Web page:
The Jackson Laboratory team evaluated the retinoid-related orphan receptor beta (RORβ) gene and its role in eye development and neurodevelopmental disorders.
A recent publication in G3 (Genes, Genomes, Genetics) presents research from Associate Research Scientist Abigail Tadenev, Ph.D., of The Jackson Laboratory (JAX). Tadenev works in the Burgess Lab, which is focused on understanding synaptic connectivity in the nervous system. Tadenev, pre-doctoral associate, George Murray and team evaluated the retinoid-related orphan receptor beta (RORβ) gene and its role in eye development and neurodevelopmental disorders. The RORβ gene produces two main protein structures, or isoforms, one specific to the retina and another present in the central nervous system.
The loss of RORβ in mice leads to malformations in the eye such as disorganized retina layers, postnatal degeneration, and the production of immature cone photoreceptors. RORβ-deficient mice also exhibit a high-stepping gait caused by reduced inhibitory interneuron activity in the spinal cord. How does this translate to people? Human RORβ variants are associated with susceptibility to certain neurodevelopmental conditions, including generalized epilepsies, intellectual disability, bipolar disorder and autism spectrum disorders. The exact mechanisms by which RORβ variants contribute to these disorders in humans remain unclear, but they may involve abnormal neural circuit formation and hyperexcitability during development.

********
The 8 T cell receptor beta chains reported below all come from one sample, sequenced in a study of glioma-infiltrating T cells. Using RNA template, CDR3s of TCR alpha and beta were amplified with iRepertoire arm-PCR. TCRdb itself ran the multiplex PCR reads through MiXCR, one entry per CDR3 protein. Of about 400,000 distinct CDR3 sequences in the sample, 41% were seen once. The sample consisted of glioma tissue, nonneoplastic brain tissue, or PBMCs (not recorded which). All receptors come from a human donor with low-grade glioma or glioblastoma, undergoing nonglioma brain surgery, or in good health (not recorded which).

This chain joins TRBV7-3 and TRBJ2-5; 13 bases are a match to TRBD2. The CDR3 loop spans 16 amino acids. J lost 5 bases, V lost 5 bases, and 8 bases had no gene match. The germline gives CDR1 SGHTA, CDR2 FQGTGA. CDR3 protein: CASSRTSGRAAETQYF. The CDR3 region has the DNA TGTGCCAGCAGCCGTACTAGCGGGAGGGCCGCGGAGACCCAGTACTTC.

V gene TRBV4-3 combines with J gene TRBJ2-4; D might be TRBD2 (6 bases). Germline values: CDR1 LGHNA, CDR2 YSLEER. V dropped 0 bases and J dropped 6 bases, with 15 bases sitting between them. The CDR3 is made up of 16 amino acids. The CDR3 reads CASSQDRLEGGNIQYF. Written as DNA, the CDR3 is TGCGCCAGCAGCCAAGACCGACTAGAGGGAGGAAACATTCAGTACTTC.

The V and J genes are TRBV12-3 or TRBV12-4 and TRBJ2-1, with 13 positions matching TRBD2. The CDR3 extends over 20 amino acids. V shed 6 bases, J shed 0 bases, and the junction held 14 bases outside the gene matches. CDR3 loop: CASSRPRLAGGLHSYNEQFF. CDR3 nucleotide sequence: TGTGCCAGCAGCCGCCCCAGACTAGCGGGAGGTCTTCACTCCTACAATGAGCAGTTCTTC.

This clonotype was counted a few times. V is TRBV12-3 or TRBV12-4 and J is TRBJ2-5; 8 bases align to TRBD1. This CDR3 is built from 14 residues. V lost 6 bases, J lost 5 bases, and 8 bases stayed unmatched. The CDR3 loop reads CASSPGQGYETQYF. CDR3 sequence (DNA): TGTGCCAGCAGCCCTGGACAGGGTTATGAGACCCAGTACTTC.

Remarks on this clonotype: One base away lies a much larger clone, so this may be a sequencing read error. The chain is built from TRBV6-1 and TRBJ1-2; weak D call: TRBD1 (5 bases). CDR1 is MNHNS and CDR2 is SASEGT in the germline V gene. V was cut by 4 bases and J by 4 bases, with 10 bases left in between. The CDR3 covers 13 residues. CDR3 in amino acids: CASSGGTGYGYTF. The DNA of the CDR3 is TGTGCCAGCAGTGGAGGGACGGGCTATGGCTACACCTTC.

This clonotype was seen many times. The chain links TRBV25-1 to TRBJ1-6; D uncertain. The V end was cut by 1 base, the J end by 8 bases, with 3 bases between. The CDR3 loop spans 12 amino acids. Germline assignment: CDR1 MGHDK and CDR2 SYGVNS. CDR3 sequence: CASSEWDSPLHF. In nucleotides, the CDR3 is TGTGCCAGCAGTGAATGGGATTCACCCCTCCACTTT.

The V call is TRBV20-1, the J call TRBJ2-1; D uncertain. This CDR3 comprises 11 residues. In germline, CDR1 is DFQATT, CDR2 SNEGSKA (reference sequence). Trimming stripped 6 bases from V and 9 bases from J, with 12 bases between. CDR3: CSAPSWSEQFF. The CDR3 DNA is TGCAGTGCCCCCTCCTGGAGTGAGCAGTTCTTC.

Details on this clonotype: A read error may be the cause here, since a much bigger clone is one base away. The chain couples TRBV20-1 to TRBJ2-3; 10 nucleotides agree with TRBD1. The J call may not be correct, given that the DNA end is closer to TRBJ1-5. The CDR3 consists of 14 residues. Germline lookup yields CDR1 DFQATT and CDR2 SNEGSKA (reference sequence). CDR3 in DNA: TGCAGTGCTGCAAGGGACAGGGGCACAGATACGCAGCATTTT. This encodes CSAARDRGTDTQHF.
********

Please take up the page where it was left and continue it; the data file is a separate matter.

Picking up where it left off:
Tadenev and colleagues identified 5 spontaneous RORβ mutant mice strains that exhibited a high-stepping gait. A subset of the strains also exhibited retinal abnormalities and cognition-linked behavioral changes. When analyzing how changes to the RORβ gene impact gene expression, all showed similarities in the unfolded protein response and pathways related to stress on the endoplasmic reticulum, the organelle in charge of protein synthesis, transportation, and folding. Further study of this relationship between RORβ mutations and the unfolding protein response may help explain the involvement of RORβ in the pathophysiology of neurodevelopmental disorders.